The floatation has provoked controversy in London where intelligence officers at MI6 have raised questions about why they were not consulted about the float given the potential implications for British security. One senior British official described the decision to allow the float to take place as a ”scandal”.

This indicates that it is the intelligence services that are the primary forces pushing the hybrid warfare narrative, and therefore influencing the government policy, with neocon politicians naturally getting on board and falling into line with US instructions.  And in regard to money-laundering, are we to believe that is now a ‘national threat’?  As pointed out, the UK has been willing for years to provide a warm home for untraced money, Russian or other, via London’s many financial institutions.  Are we to believe that suddenly there is a new threat derived from this money that should make us all fearful?  The question is: is there a genuine desire to address the problem of money-laundering or is the narrative of security around Russian money-laundering a geopolitical pretext to target Russia with punitive action or seize Russian assets located in the West? It’s important note here also how this theme ties into the graduation of Washington’s supposed ‘anti-corruption’ legislation, the Magnitsky Act, to the new Global Magnitsky.

SEE ALSO: Darling of the Commons, Bill Browder, Helps Frame Britain’s Faux Human Rights Agenda

It is not just the British establishment that is divided, as shown by the January vote in the US senate on whether sanctions on En+ should be lifted.  A Democratic-backed resolution blocking Trump’s plan to lift the sanctions also on Rusal and the power firm JSC EuroSibEnergo was held and defeated by 57-42.  This, despite a global aluminum shortage, coupled with new US tariffs which have had adverse economic consequences in industries in a number of US-aligned countries including Canada. But the US establishment is still not giving up on its anti-Russia agenda.  A bill is being put forward by a bipartisan group of senators to punish Russia for ‘interfering in U.S. elections,’ ‘malign influence’ in Syria and ‘aggression in Ukraine.’  It includes sanctions on Russian banks and new sovereign debt.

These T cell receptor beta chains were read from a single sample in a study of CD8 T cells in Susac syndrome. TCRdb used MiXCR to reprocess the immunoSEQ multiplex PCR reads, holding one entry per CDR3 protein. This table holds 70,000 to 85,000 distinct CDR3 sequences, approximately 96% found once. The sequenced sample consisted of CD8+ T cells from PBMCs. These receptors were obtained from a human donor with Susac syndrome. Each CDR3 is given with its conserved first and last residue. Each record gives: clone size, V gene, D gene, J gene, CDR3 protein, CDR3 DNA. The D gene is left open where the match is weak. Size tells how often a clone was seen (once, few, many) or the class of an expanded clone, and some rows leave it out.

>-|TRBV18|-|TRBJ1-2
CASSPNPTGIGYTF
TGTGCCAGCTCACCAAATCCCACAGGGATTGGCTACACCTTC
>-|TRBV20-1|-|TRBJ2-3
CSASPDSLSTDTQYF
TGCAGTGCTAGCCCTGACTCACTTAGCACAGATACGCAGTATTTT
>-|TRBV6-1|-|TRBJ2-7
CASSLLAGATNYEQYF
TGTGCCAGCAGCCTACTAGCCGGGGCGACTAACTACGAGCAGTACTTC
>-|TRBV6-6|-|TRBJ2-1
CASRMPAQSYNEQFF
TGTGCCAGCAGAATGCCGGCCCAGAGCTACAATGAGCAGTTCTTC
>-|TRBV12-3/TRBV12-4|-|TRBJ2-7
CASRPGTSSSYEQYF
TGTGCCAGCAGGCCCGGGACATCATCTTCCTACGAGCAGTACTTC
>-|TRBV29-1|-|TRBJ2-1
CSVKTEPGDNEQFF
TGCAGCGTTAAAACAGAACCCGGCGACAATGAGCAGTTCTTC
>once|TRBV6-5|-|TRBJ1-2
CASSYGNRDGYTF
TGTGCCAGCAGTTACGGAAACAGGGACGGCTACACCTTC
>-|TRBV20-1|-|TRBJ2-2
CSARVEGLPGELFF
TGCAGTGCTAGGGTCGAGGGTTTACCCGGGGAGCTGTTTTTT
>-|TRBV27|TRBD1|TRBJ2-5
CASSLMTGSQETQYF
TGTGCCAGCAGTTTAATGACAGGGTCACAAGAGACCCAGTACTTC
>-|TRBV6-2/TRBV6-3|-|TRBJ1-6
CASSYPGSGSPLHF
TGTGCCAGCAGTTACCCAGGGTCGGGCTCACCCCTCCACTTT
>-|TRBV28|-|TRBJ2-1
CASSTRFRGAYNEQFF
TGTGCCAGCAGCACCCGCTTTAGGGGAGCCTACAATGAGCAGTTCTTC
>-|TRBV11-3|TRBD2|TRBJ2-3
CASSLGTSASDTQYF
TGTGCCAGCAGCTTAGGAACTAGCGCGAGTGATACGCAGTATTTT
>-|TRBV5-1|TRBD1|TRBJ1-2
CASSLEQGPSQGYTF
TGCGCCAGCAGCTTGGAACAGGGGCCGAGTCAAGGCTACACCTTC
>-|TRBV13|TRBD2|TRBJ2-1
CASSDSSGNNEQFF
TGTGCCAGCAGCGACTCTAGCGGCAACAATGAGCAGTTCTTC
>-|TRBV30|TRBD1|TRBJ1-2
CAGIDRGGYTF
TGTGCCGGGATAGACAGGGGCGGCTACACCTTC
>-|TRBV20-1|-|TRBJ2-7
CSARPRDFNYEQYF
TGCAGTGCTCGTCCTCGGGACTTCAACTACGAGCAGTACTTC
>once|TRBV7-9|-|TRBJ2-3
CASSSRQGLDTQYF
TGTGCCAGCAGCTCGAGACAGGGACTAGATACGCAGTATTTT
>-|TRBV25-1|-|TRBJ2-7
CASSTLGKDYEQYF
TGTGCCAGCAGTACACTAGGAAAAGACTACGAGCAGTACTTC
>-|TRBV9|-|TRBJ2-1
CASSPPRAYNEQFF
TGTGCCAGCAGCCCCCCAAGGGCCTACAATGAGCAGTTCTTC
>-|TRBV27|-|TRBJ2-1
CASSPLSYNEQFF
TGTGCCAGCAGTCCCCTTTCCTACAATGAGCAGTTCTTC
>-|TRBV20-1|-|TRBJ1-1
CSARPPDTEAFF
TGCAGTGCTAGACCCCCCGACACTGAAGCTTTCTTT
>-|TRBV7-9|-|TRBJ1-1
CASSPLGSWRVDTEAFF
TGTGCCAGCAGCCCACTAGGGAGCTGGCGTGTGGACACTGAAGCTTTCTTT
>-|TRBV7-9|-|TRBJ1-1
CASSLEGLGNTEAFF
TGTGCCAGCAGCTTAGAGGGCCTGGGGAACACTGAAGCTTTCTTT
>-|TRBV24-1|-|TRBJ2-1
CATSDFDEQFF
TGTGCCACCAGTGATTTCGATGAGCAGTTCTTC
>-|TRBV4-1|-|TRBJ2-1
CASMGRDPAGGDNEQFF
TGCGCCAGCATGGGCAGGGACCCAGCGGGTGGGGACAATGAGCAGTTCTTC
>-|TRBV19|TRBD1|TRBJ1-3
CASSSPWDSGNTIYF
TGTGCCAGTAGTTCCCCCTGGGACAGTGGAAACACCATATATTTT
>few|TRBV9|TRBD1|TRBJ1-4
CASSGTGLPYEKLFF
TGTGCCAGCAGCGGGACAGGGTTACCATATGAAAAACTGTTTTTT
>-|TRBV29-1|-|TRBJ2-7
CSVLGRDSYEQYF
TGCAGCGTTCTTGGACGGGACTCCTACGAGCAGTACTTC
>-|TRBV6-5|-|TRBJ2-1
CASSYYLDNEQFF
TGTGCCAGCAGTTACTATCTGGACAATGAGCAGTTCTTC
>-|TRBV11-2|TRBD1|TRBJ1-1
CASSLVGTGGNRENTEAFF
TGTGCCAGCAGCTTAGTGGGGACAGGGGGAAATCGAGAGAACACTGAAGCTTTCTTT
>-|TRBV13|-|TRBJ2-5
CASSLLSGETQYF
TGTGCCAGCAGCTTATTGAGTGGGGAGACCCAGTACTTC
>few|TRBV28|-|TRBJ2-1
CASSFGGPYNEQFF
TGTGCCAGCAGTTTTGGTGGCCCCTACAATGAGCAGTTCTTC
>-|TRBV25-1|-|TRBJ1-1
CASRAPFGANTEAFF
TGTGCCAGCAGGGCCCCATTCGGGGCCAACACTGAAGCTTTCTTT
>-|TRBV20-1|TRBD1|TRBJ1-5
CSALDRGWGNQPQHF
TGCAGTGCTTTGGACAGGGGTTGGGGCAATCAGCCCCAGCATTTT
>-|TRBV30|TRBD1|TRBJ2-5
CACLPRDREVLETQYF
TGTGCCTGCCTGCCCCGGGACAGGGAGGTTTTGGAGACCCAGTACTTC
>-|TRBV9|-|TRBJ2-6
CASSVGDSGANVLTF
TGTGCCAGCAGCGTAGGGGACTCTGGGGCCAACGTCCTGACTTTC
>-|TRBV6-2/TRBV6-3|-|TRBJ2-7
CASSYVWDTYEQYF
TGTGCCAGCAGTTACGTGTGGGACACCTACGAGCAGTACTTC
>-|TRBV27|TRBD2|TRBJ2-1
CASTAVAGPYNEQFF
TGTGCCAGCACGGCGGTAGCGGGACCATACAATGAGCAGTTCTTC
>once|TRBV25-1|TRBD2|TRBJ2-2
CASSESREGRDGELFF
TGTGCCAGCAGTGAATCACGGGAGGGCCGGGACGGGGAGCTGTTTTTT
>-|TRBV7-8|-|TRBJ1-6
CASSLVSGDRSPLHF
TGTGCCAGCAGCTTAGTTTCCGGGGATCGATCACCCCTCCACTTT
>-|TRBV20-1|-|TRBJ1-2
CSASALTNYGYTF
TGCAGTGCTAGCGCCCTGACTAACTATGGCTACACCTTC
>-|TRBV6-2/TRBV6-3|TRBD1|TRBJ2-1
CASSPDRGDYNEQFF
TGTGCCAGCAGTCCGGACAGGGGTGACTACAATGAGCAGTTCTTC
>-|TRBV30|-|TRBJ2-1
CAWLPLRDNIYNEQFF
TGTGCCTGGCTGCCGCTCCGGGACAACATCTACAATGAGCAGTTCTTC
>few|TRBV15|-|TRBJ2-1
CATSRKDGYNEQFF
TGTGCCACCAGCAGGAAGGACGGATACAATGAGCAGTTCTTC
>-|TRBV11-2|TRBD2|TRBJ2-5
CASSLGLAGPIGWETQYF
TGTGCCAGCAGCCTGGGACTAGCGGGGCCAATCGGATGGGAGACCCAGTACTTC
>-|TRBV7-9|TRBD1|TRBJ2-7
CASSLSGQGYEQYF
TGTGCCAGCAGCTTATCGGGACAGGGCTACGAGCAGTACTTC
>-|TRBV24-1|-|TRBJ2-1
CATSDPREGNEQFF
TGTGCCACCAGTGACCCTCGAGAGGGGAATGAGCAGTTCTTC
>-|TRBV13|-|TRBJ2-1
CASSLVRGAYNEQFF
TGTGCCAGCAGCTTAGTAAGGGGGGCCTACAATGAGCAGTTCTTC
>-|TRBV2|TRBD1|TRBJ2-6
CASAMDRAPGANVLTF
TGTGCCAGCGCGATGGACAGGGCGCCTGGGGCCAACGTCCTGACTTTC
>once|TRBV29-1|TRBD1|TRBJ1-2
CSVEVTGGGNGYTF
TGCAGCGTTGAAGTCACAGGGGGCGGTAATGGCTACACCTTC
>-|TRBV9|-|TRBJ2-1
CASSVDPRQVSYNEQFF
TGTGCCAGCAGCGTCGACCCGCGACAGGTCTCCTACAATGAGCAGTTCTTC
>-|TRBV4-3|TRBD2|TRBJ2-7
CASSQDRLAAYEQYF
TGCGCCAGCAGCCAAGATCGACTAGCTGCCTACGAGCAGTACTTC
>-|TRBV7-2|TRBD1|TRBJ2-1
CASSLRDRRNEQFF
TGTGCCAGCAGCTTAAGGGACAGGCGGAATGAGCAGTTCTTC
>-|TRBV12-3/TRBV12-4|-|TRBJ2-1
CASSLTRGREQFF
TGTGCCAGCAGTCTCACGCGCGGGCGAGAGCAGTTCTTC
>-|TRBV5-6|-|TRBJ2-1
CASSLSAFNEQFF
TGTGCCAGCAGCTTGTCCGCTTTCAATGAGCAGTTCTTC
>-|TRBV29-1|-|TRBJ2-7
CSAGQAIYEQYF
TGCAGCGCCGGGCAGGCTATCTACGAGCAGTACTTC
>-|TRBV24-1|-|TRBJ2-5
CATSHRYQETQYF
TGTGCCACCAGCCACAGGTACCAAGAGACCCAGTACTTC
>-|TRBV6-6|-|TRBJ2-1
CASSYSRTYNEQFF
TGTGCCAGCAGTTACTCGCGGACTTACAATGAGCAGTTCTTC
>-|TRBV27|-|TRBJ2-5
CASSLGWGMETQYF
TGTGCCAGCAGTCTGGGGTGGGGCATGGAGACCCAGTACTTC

It is unlikely to be passed given that last year Steve Mnuchin, the Treasury Secretary claimed the US would not sanction Russian sovereign debt as it might trigger unwelcome economic turmoil all round.  However, this would not seem to deter Washington’s most hawkish Russophobes.  And it is an idea being floated by part of the British government post-Brexit, with a view to bilateral sanctions with the US and even the EU.  The question should be asked as to whether such a punitive, coordinated sanctions policy would be imposed on any other country’s sovereign debt or whether this would be another mechanism through which to target Russia. Either way, this is a potentially dangerous precedent.

UK Foreign Policy increasingly tied to the US

The raising of this suggestion in parallel with the US legislation indicates some kind of coordinated thinking between UK and US neocons.   The eagerness with which the British government drives sanctions inside the EU, and is currently crafting its sanctions policies indicates it is likely to ally closely with the US on leaving the EU.  Last year the UK attempted to add names to the EU sanctions list created after the Crimea ‘annexation’ by the Russian Federation, but this was rejected by Italy.  What’s important is that this shows a willingness by the Foreign Office to aggressively push the Ukraine/Crimea narrative and lead with punitive sanctions against Russia, most likely in collusion with the US.

Author Diane Johnstone wrote:

Russian interference in American politics is totally welcome so long as it helps turn public opinion against a “multipolar” Russia, glorifies American democracy, and serves U.S. interests

This is also true in the case of Britain.  The establishment treats Russian oligarchs very generously as long as they are the right type of oligharch, while it vilifies any that associate with Putin as the wrong type.

Whichever side of the divide they are on, in the world of western media and politics, oligarchs serve the same purpose – a narrative for demonising Russia. Beneath this we see the clash inside the political class and the British elite, between those who want Russian money and those with a political agenda manipulated by US and UK military interests.

Author Nina Cross is an independent researcher and writer and is a special contributor to 21WIRE. See more of Nina’s work here

READ MORE RUSSIA NEWS AT: 21st Century Wire Russia Files